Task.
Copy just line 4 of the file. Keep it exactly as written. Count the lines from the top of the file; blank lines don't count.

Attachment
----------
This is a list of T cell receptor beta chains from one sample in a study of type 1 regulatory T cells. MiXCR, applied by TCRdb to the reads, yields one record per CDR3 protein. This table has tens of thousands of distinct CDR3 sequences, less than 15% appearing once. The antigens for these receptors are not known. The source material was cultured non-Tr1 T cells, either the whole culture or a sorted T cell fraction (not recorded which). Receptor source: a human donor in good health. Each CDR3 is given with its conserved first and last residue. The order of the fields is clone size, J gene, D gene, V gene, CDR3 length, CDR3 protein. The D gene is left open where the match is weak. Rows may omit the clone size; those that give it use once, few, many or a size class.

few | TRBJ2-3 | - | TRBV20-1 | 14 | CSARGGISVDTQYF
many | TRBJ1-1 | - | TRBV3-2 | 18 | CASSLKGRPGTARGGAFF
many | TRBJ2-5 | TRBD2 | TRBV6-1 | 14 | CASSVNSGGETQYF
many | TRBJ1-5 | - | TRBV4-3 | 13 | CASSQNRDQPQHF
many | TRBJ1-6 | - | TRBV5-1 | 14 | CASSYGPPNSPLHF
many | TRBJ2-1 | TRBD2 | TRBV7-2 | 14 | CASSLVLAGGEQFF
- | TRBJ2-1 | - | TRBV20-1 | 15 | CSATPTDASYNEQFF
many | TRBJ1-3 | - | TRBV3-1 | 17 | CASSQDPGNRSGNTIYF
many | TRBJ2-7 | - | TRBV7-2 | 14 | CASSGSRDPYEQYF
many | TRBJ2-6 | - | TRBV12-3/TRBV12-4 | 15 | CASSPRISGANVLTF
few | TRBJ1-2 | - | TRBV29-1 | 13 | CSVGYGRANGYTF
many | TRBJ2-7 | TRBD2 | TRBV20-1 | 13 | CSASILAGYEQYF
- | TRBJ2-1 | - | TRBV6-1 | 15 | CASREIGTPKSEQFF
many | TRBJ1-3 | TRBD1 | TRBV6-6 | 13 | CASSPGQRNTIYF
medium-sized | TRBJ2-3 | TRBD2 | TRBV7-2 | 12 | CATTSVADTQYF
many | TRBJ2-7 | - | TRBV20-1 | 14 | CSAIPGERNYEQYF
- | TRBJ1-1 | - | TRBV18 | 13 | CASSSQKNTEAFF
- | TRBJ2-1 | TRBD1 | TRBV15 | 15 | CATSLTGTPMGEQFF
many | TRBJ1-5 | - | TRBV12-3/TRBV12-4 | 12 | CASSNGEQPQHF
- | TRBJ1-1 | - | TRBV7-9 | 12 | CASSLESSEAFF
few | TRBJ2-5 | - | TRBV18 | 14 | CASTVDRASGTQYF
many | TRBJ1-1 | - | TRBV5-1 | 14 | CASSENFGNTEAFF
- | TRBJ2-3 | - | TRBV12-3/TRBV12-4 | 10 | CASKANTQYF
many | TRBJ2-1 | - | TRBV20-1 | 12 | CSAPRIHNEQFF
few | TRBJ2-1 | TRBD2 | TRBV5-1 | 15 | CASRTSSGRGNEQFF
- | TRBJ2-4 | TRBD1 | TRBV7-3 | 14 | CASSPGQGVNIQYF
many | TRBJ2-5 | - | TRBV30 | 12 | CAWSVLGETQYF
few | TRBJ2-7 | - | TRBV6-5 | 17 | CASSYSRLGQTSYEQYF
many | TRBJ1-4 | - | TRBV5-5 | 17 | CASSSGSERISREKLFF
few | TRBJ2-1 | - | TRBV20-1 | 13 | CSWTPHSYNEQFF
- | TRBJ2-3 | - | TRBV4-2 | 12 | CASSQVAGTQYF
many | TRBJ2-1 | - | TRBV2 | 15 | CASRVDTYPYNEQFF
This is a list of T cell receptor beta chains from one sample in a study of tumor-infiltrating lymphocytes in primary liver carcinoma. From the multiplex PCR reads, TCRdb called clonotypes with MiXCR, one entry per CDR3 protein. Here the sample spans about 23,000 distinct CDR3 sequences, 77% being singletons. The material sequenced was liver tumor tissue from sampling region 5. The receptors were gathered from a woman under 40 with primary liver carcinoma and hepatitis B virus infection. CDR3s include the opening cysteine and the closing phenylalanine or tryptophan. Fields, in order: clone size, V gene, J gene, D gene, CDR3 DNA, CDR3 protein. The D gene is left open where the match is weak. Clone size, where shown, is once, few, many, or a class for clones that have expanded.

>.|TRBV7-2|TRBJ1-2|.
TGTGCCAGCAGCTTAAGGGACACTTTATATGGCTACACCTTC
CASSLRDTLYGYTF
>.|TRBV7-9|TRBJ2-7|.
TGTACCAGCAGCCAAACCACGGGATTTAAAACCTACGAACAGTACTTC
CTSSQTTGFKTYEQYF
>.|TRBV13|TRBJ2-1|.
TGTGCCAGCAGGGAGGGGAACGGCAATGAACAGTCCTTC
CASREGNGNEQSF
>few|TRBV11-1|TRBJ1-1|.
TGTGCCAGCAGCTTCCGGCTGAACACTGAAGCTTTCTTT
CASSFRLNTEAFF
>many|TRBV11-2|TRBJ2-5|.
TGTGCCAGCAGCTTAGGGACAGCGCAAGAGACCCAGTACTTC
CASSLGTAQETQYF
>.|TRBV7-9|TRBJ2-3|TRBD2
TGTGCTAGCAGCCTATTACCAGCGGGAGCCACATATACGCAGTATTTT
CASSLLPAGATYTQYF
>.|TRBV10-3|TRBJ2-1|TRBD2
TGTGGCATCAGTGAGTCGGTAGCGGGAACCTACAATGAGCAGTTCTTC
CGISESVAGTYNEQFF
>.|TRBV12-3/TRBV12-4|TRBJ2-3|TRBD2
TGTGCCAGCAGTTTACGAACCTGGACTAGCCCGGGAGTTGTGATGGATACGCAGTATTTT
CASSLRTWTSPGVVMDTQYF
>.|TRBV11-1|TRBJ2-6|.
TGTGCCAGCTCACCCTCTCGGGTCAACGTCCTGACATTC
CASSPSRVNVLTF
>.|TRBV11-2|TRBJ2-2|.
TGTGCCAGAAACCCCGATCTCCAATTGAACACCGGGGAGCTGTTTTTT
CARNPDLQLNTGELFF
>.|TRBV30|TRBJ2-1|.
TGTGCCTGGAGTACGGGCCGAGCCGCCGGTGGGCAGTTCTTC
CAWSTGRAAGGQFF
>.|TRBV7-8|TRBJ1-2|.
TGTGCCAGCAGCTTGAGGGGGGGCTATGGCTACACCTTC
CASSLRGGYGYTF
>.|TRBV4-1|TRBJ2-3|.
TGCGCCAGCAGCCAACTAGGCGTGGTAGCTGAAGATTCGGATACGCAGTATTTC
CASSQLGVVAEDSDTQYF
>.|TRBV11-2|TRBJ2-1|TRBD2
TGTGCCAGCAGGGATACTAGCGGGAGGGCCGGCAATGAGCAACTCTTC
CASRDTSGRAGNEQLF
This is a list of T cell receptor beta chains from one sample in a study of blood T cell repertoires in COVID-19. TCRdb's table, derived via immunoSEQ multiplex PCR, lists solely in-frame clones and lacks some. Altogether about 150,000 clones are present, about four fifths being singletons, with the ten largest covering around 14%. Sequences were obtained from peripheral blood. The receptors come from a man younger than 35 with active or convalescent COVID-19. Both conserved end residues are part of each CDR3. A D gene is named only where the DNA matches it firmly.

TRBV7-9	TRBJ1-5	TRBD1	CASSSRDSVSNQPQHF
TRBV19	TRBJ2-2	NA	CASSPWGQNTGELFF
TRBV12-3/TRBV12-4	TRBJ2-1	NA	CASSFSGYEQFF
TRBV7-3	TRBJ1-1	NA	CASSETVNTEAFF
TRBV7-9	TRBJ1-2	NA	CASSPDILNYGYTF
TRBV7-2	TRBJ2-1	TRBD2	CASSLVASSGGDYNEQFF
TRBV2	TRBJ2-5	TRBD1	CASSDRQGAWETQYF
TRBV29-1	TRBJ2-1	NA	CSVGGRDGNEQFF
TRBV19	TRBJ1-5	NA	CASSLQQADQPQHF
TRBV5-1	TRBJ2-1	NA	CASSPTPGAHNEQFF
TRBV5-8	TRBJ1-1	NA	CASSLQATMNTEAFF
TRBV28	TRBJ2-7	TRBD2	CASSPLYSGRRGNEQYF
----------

many | TRBJ2-5 | TRBD2 | TRBV6-1 | 14 | CASSVNSGGETQYF